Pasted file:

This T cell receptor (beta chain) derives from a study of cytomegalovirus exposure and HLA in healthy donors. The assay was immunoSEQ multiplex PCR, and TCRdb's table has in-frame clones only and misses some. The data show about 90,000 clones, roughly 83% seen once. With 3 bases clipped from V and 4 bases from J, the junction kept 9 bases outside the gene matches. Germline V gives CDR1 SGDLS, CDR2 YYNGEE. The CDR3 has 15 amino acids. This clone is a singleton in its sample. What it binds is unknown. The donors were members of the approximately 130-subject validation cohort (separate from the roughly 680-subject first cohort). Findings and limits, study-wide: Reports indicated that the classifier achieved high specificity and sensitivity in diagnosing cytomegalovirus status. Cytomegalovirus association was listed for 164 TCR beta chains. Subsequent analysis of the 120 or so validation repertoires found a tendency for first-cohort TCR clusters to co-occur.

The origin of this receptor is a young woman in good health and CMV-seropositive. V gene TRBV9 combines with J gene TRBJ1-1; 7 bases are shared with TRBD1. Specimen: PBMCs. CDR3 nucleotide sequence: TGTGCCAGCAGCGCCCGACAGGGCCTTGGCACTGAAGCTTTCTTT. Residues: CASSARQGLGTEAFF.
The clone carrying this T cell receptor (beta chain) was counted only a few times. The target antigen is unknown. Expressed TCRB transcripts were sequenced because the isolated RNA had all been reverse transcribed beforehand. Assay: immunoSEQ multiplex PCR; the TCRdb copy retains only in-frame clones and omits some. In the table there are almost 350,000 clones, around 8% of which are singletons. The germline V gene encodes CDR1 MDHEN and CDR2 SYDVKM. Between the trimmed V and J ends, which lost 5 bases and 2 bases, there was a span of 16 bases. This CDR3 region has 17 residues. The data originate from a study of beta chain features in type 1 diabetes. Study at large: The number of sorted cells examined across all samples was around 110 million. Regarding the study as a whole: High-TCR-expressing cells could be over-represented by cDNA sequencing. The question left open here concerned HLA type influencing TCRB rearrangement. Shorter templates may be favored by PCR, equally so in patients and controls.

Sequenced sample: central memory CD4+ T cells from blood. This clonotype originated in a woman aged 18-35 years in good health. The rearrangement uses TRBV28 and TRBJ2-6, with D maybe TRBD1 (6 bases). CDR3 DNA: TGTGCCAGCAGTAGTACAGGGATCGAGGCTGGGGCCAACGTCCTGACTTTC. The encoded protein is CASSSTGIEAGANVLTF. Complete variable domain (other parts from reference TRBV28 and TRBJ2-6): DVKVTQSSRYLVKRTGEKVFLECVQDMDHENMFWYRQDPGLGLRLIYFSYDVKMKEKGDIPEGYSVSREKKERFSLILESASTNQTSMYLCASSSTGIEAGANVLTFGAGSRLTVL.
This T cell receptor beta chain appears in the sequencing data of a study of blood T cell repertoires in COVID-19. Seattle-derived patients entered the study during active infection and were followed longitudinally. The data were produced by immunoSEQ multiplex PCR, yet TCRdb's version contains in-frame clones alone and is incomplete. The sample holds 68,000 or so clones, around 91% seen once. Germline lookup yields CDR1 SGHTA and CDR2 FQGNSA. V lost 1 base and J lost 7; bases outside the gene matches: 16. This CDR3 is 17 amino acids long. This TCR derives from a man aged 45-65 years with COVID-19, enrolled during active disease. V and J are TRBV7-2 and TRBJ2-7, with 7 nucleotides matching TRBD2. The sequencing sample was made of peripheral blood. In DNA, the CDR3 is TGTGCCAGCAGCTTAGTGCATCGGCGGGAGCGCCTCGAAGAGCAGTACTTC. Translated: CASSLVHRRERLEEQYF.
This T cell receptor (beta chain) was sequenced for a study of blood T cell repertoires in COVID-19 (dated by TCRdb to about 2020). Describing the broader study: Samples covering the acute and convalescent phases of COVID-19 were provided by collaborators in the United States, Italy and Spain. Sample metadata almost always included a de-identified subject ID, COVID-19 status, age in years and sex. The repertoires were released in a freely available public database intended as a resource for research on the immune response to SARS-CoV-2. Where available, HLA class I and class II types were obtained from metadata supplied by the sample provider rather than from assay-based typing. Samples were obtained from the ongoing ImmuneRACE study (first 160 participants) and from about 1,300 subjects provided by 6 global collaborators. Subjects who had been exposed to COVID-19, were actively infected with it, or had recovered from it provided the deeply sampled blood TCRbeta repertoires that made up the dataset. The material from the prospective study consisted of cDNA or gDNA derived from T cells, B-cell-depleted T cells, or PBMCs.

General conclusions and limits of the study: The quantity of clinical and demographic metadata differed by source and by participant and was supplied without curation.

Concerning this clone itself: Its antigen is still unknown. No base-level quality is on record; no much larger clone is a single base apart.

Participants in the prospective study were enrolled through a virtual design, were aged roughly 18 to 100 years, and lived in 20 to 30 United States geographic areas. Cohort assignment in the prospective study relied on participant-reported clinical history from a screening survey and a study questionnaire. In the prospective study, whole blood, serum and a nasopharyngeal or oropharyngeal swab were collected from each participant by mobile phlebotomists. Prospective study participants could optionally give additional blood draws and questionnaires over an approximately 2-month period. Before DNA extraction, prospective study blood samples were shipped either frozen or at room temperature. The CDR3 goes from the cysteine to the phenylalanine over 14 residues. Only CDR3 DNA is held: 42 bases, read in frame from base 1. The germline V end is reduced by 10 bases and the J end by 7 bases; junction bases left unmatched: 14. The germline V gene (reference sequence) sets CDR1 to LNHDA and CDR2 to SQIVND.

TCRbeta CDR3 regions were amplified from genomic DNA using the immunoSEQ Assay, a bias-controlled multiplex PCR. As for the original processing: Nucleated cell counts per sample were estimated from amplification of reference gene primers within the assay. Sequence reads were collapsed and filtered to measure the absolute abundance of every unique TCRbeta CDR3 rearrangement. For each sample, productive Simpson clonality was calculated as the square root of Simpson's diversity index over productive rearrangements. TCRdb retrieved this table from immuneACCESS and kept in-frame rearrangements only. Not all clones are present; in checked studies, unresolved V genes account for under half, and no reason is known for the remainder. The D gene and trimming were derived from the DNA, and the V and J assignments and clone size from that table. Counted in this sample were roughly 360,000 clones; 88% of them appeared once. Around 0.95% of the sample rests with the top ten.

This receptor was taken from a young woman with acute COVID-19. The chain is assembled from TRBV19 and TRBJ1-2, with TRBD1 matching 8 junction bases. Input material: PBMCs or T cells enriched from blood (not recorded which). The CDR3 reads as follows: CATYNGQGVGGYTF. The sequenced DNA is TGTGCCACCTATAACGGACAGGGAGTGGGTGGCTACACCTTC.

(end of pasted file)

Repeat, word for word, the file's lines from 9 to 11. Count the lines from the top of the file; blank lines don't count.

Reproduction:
Participants in the prospective study were enrolled through a virtual design, were aged roughly 18 to 100 years, and lived in 20 to 30 United States geographic areas. Cohort assignment in the prospective study relied on participant-reported clinical history from a screening survey and a study questionnaire. In the prospective study, whole blood, serum and a nasopharyngeal or oropharyngeal swab were collected from each participant by mobile phlebotomists. Prospective study participants could optionally give additional blood draws and questionnaires over an approximately 2-month period. Before DNA extraction, prospective study blood samples were shipped either frozen or at room temperature. The CDR3 goes from the cysteine to the phenylalanine over 14 residues. Only CDR3 DNA is held: 42 bases, read in frame from base 1. The germline V end is reduced by 10 bases and the J end by 7 bases; junction bases left unmatched: 14. The germline V gene (reference sequence) sets CDR1 to LNHDA and CDR2 to SQIVND.

TCRbeta CDR3 regions were amplified from genomic DNA using the immunoSEQ Assay, a bias-controlled multiplex PCR. As for the original processing: Nucleated cell counts per sample were estimated from amplification of reference gene primers within the assay. Sequence reads were collapsed and filtered to measure the absolute abundance of every unique TCRbeta CDR3 rearrangement. For each sample, productive Simpson clonality was calculated as the square root of Simpson's diversity index over productive rearrangements. TCRdb retrieved this table from immuneACCESS and kept in-frame rearrangements only. Not all clones are present; in checked studies, unresolved V genes account for under half, and no reason is known for the remainder. The D gene and trimming were derived from the DNA, and the V and J assignments and clone size from that table. Counted in this sample were roughly 360,000 clones; 88% of them appeared once. Around 0.95% of the sample rests with the top ten.

This receptor was taken from a young woman with acute COVID-19. The chain is assembled from TRBV19 and TRBJ1-2, with TRBD1 matching 8 junction bases. Input material: PBMCs or T cells enriched from blood (not recorded which). The CDR3 reads as follows: CATYNGQGVGGYTF. The sequenced DNA is TGTGCCACCTATAACGGACAGGGAGTGGGTGGCTACACCTTC.